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Veterans Law

VA Disability Ratings for Restless Leg Syndrome (RLS)

April Donahower

April 27, 2021

Updated: February 16, 2024

VA Disability Ratings for Restless Leg Syndrome (RLS)

Restless leg syndrome (RLS) can be a frustrating condition that causes discomfort in a veteran’s legs.  The condition commonly interferes with sleep and can lead to exhaustion, affecting a veteran’s day-to-day life.  Veterans with restless leg syndrome may qualify for disability benefits from the Department of Veterans Affairs.

What is Restless Leg Syndrome?

Restless leg syndrome, or Willis-Ekbom Disease, is a condition that can cause painful and uncomfortable leg sensations in the legs as well as the irresistible urge to move them.  These sensations can occur most commonly in the late afternoon or evening and can become particularly excruciating at night.  The nature of RLS can make it difficult to sleep at night, whether it be falling asleep or returning to sleep once having been awoken.

Moving one’s legs may provide relief to the discomfort, but the unpleasant sensations may return once the movement has stopped.  Walking may also provide temporary relief.

What Causes Restless Leg Syndrome?

Restless leg syndrome is often classified as a sleep disorder and a movement disorder, as the symptoms are brought on by sleep and lack of movement.  It may also be characterized as a neurological sensory disorder because the symptoms are produced by the brain.

Exhaustion and daytime sleepiness can lead to restless leg syndrome.  Lack of sleep can affect a person’s concentration, mood, and personal relationships.  Often, people who experience RLS also find that they have difficulty concentrating, impaired memory, and decreased work productivity.  RLS can also lead to anxiety and depression in moderate or severe cases.

RLS affects men and women, although it affects women more commonly than men.  The symptoms can also worsen and become more frequent with age.

Co-Existing Conditions

There are several conditions which can accompany or may be linked to restless leg syndrome:

  • End-stage renal disease
  • Iron deficiency
  • Neuropathy
  • Use of certain medications (including antinausea medications, antipsychotic medications, antidepressants, and allergy medication)
  • Use of alcohol, nicotine, and caffeine
  • Pregnancy
  • Sleep Apnea

Treating RLS

Though restless leg syndrome may subside with time, there are some treatments which may be used to reduce the discomfort.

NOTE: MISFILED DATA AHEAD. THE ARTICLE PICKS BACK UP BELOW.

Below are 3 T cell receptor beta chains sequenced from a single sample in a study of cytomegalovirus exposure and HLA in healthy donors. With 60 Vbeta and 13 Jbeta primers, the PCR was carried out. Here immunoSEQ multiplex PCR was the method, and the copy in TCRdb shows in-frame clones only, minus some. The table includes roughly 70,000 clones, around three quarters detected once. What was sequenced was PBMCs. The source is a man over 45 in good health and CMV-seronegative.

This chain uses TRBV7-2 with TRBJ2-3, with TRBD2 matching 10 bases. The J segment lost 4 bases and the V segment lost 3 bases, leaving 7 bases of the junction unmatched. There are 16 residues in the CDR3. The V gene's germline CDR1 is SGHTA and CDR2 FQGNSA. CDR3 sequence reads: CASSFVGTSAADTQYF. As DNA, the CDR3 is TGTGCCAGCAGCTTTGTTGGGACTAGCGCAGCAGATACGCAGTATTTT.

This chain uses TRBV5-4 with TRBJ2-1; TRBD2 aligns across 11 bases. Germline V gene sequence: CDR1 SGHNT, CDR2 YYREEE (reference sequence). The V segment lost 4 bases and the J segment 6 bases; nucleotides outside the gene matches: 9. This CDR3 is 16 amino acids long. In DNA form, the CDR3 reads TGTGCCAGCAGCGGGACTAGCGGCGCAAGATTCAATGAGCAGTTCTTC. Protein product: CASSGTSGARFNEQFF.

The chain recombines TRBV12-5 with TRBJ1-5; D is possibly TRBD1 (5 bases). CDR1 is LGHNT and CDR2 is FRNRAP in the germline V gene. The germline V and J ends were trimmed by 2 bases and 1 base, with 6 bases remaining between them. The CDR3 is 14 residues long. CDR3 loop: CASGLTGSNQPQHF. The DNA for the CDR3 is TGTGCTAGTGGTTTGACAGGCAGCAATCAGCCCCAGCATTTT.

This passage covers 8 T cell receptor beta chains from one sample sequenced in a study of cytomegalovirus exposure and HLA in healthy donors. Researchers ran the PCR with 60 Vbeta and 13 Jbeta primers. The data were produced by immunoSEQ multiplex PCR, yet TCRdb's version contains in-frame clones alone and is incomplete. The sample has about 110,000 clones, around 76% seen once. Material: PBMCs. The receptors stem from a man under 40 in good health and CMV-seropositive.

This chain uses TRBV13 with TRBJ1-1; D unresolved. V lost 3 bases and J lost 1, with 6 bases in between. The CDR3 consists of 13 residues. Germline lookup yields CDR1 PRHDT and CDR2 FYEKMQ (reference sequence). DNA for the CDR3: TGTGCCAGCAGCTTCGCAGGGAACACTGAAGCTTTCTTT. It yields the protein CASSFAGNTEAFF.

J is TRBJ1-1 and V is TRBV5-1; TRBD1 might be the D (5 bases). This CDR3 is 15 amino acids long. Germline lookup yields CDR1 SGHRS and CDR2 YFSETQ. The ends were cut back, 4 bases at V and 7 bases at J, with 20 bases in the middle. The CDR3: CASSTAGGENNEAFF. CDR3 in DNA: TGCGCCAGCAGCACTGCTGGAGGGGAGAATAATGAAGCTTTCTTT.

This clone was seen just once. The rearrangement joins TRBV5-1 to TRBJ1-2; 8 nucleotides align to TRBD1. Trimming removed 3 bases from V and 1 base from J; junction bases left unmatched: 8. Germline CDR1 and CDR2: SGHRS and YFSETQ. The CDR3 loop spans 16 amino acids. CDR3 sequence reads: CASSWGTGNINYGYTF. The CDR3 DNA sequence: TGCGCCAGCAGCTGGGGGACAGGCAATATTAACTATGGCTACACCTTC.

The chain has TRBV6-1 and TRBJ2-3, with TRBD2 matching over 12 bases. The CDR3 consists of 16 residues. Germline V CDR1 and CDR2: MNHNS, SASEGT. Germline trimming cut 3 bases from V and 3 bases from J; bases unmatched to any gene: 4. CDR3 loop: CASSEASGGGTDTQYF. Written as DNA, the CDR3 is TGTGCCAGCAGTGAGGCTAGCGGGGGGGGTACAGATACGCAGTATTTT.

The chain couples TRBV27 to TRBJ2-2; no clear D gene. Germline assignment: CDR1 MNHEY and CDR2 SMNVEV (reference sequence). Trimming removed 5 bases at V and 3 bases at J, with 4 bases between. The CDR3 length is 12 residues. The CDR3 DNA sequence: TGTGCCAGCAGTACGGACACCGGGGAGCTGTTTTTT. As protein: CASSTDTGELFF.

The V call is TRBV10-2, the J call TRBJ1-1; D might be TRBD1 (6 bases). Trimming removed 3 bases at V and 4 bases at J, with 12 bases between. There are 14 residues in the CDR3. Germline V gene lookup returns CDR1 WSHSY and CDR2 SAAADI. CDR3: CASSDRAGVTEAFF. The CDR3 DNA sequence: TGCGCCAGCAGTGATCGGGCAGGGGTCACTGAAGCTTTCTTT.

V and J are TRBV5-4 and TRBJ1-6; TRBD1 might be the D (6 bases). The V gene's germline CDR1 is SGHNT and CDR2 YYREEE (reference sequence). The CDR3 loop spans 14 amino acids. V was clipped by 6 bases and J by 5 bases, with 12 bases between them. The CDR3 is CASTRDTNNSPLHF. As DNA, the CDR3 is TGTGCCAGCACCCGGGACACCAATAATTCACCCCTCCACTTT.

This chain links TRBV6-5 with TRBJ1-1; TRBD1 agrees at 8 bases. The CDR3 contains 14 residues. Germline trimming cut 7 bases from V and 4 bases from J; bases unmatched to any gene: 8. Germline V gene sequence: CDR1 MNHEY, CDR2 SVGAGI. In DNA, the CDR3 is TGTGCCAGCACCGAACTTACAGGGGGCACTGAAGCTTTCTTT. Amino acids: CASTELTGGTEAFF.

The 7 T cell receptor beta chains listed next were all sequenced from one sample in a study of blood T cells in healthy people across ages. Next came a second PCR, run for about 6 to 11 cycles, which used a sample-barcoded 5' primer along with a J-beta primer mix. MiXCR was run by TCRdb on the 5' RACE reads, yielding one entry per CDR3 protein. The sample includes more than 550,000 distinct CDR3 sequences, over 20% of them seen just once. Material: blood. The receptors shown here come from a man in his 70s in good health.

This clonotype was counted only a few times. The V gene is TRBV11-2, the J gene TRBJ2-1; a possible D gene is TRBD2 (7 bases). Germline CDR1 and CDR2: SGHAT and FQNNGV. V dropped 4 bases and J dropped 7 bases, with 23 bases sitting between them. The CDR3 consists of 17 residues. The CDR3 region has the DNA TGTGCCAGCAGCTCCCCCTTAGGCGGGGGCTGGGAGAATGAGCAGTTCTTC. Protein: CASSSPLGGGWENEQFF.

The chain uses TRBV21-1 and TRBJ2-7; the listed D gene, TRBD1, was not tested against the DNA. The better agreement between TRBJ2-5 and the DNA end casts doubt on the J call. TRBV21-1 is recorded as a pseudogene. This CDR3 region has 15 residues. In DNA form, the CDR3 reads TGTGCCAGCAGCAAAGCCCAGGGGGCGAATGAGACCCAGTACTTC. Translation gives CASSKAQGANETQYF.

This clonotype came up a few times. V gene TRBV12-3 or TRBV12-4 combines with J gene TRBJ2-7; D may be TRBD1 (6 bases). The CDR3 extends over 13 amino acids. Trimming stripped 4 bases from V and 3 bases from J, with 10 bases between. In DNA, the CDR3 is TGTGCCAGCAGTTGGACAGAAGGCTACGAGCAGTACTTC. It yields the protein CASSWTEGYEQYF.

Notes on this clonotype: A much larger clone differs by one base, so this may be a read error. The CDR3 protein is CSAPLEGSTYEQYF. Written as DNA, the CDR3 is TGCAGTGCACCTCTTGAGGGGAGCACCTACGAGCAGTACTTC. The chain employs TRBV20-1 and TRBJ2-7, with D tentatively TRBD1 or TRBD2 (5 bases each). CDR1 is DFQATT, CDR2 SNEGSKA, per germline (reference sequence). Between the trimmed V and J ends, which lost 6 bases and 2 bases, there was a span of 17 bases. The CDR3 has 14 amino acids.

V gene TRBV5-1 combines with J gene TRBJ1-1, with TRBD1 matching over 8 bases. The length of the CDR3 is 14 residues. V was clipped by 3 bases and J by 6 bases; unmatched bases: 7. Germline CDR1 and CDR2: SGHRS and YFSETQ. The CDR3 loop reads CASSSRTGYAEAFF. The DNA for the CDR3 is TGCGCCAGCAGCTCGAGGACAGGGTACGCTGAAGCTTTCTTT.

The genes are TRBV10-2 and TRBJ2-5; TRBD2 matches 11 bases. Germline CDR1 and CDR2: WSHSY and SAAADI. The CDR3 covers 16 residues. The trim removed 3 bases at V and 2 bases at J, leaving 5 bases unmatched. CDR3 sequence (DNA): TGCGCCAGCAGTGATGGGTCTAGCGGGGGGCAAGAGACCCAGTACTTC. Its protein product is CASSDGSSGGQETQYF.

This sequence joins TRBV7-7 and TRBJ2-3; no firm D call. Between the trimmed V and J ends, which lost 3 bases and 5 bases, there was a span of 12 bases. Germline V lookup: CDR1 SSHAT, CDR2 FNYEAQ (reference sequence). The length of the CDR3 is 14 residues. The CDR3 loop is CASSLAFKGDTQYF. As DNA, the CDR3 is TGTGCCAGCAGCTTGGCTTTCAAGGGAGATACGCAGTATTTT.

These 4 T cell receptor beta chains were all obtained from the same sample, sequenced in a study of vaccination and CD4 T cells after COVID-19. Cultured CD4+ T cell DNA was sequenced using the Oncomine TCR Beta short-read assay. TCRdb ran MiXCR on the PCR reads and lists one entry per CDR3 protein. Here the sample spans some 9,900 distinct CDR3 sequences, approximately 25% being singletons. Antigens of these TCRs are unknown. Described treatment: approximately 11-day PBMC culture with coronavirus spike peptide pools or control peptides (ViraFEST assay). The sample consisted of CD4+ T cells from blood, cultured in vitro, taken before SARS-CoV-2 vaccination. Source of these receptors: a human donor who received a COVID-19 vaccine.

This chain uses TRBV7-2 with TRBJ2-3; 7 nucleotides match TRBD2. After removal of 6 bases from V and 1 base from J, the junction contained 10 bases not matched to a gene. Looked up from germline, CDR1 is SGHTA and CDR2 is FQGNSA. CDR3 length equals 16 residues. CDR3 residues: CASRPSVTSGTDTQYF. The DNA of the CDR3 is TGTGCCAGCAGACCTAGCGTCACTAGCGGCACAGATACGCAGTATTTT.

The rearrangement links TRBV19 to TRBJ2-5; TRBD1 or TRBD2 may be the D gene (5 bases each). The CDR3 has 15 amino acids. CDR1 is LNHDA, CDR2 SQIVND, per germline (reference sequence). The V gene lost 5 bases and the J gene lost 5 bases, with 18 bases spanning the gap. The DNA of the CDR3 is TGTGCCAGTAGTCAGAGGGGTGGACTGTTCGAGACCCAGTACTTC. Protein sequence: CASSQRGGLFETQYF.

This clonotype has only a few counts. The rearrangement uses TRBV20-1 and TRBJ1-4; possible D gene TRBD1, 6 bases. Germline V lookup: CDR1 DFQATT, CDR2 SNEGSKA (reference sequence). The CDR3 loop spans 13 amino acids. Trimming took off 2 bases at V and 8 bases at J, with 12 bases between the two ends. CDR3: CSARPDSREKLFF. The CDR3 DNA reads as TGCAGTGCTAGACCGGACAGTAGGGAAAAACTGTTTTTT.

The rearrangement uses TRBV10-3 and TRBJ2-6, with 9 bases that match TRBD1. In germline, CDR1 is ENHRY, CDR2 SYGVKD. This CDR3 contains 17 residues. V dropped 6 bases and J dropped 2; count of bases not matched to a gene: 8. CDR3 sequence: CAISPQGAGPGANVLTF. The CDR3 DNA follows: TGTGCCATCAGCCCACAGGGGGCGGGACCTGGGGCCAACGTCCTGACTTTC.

• Reduced Exercise—Reducing the level of exercise may ease the pain of RLS. Additionally, warm baths, leg massages, heating, and icing the legs may provide additional relief.
  • Lifestyle changes—Some lifestyle changes may help reduce symptoms of RLS. Specifically, ceasing to use alcohol and tobacco, as well as maintaining a consistent sleep schedule could help reduce the recurrence of RLS and alleviate symptoms.
  • Medications—Specific medications may be used to treat RLS, such as anti-seizure drugs and dopaminergic agents.
  • Iron supplements—RLS may occur in individuals who have low iron levels in their blood. Iron supplements may be used to increase an individual’s iron levels, which in turn may help treat RLS.

Establishing VA Service Connection for Restless Leg Syndrome

To file a claim for VA disability benefits for restless leg syndrome, a veteran will need three things:

  • A current diagnosis of restless leg syndrome;
  • An in-service injury, event, or illness which caused or aggravated the RLS; AND
  • A medical nexus that links the veteran’s RLS to their service.

To file a claim, veterans may use VA Form 21-526EZ, which has sections regarding the veteran’s service, condition, and identifying information.  Veterans may also wish to include information regarding the severity of their condition.  Restless leg syndrome can range drastically in severity and some veterans may not recognize they have it.

Compensation and Pension (C&P) Exams for Restless Leg Syndrome

VA may request a Compensation and Pension (C&P) exam once a claim has been filed for restless leg syndrome.  The exam will be performed by a VA physician or a VA-contracted physician.  Prior to the exam, the examiner should review the veteran’s c-file, which contains the veteran’s medical and service records.

It is important to attend the exam, as failing to attend or to follow through with scheduling the exam could result in a denial of the veteran’s claim.

During the exam, the examiner may ask the veteran questions about their restless leg syndrome or about their military service.  They may also physically examine the veteran.